Sin Chew Daily
October 6, 2015
By YC Yap
Rail link connecting China and ASEAN
In the 1950s, the United Nation Asia Pacific Economic Council proposed the Pan-Asia Railroad Plan to build a railroad system which span across the Eurasia continent and Africa. But the plan came to an abrupt halt due to the Cold War. However, since 2009 the southern pathway "Kunming- Singapore Railroad" has regained attention due to China's Belt and Road Initiative, High-Speed Rail Diplomacy, as well as the calls for greater ASEAN regional integration.
Malaysia as the chair of ASEAN 2015 should be leading ASEAN to achieve regional integration before 2016. In the ASEAN Connectivity Master Plan, the “K-S Railroad” has been listed as one of the priority projects that span across the Indochina region, reaching southern parts of China. The railroad will begin from Kunming, China heading towards Vietnam, Cambodia, Laos, and Myanmar. The different railroads will meet at Bangkok then go Kuala Lumpur before reaching Singapore. China has already begun bilateral talks individually with Thailand and Laos for the railroad to link their countries and has been very proactive in bidding for the Singapore-Malaysia High-Speed Rail Project. High-Speed Rail diplomacy in the Pan-Asia Railroad is a crucial element in China’s strategy of opening up markets in Southeast Asia and South Asia, while at the same time supporting the ASEAN Connectivity Master Plan.
China’s railroad technology and capital imports will accelerate the realisation of the K-S Railroad which may contribute to the ASEAN integration process. It is uncertain whether or not the K-S Railroad will affect the main business ports, though members of the academia believe that the railroad, which begins from Kunming, will cause a separation between the inland nations of the Southeast Asia region and coastal nations Southeast Asia region.
The relatively more developed countries in ASEAN rely on ports and the maritime economy, while landlocked-countries in the region lack of such infrastructure, putting them at a disadvantage in terms of shared development. Therefore, the development of ASEAN countries does not have the same level of parity. For the countries lacking of industrial infrastructure, particularly Laos, Myanmar, and Cambodia, the "K-S Railroad" is an opportunity for development. These countries are rich in natural and mineral resources, which could potentially give them leverage in attracting more FDI. The railroad connecting ASEAN and China will open up the resource supply-chain and at the same time upgrade the inland regional economy and industrial structure, closing the gap of wealth disparity among ASEAN countries. A railroad infrastructure connecting each country is a precondition for regional FTA and a unified customs policy.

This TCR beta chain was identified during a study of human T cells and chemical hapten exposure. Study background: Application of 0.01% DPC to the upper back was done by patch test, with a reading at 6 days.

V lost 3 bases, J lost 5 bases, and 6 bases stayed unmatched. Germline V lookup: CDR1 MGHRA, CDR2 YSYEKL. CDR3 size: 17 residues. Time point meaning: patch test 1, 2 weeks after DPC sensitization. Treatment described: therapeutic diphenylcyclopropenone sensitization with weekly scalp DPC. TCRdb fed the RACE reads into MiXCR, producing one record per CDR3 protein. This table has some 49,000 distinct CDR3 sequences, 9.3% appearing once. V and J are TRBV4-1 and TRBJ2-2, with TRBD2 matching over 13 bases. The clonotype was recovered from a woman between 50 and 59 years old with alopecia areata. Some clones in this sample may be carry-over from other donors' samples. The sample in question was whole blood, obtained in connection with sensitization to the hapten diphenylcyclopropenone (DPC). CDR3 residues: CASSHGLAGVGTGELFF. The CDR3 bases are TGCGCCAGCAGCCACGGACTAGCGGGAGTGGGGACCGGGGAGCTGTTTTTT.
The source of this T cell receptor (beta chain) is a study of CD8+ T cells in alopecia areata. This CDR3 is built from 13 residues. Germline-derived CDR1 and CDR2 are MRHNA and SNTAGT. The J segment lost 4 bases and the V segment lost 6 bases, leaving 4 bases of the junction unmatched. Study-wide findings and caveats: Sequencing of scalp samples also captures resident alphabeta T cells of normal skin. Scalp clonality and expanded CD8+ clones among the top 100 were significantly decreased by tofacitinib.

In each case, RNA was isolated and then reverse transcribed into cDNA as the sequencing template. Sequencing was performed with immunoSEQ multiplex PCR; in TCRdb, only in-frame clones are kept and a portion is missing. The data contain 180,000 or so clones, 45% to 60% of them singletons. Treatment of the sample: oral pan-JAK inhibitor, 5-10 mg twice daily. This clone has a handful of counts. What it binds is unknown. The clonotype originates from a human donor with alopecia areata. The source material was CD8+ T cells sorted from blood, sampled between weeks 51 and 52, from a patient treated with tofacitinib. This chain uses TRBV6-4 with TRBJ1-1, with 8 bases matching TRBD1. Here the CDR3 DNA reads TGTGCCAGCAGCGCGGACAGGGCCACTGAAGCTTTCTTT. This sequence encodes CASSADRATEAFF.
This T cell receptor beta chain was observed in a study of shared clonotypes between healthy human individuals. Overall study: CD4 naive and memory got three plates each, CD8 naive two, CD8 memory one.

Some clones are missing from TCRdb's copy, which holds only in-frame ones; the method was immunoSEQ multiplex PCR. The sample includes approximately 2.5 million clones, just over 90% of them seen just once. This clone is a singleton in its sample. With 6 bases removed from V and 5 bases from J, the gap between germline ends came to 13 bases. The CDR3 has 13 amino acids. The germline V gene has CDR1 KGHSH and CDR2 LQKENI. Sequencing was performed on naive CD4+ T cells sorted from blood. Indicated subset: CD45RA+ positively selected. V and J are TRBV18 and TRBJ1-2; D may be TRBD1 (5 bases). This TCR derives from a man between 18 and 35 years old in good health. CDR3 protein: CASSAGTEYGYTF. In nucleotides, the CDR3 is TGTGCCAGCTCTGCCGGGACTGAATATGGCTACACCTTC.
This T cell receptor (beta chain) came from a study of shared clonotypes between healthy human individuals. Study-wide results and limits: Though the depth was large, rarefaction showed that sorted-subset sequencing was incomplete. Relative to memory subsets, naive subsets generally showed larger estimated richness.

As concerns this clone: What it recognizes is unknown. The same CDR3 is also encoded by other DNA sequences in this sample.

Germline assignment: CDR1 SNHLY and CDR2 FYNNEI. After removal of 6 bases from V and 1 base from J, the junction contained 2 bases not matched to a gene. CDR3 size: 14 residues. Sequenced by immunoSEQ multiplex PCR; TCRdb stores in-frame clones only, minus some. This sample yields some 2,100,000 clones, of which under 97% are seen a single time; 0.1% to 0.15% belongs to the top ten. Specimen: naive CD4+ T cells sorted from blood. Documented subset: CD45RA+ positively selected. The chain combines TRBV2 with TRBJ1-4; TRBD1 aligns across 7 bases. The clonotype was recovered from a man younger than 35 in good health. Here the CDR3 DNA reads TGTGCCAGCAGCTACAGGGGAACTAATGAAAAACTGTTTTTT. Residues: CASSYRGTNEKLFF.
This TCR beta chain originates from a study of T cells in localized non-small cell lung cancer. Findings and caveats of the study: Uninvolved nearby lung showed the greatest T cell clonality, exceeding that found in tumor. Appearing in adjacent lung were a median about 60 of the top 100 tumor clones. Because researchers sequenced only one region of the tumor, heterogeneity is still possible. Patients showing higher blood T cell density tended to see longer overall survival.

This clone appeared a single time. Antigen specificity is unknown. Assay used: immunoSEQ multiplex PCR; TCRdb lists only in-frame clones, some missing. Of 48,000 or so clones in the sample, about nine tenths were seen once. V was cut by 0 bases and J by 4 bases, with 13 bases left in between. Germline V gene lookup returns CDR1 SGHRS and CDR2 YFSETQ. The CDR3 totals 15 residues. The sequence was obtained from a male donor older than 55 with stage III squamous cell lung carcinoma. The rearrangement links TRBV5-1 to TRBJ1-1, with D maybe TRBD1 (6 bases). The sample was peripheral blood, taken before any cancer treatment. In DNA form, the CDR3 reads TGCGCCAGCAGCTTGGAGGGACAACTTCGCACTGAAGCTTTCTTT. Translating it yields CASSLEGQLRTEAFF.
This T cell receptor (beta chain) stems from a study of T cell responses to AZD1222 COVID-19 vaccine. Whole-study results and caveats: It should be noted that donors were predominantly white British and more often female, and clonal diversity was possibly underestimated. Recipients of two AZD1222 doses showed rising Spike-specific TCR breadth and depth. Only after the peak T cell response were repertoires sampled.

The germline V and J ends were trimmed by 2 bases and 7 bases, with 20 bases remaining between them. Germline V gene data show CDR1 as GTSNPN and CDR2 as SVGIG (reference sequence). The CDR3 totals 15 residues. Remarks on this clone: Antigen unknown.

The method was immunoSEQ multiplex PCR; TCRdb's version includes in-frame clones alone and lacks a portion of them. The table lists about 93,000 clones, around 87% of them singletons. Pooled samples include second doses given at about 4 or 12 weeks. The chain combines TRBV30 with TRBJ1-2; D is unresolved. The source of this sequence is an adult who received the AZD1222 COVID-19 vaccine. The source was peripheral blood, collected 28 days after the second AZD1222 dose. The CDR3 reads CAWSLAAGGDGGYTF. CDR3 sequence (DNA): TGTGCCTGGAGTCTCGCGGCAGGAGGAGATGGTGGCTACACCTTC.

Huge basic infrastructure projects are risky for poor developing countries. Laos has mortgaged its mineral resources and taken a loan worth £4.5 billion to build the railroad. The total debt is around 90% of its annual GDP, making Laos the fourth largest indebted country in the world while China will need to bear some risk as well. Fast paced developments can be a double-edged sword.
If China can connect to ASEAN via a land route and conduct trade & goods transhipment, it will benefit the economic development of the southern part of inland China. China can further open up the market along the Greater Mekong River Sub-region Economic Corridor and the Myanmar- Bangladesh- India Economic Corridor. In 2014, China’s railroad equipment exports have reached 3,840 million Renminbi. It is a huge business opportunity for China to export railroad equipment while participating in the construction of the ASEAN railroad.
China High-Speed Railway Diplomacy could be a strategy to counter US maritime supremacy and pivot to Asia. According to a geopolitical theory by Halford John Mackinder, railroads are an important factor for a strong nation to assert power through "land power" to dilute “maritime power” of their counterparts in the region. Perhaps China’s participation in railroad building is not only intending to enhance her soft power, but also a strategic measure to promote its hard power in the region. In short, China and ASEAN has become interdependent on each other, both in economic aspects and strategic aspects. The "Kunming-Singapore Rail Link" is just one part in the bigger picture of the realisation of ASEAN integration and the Belt and Road initiative.
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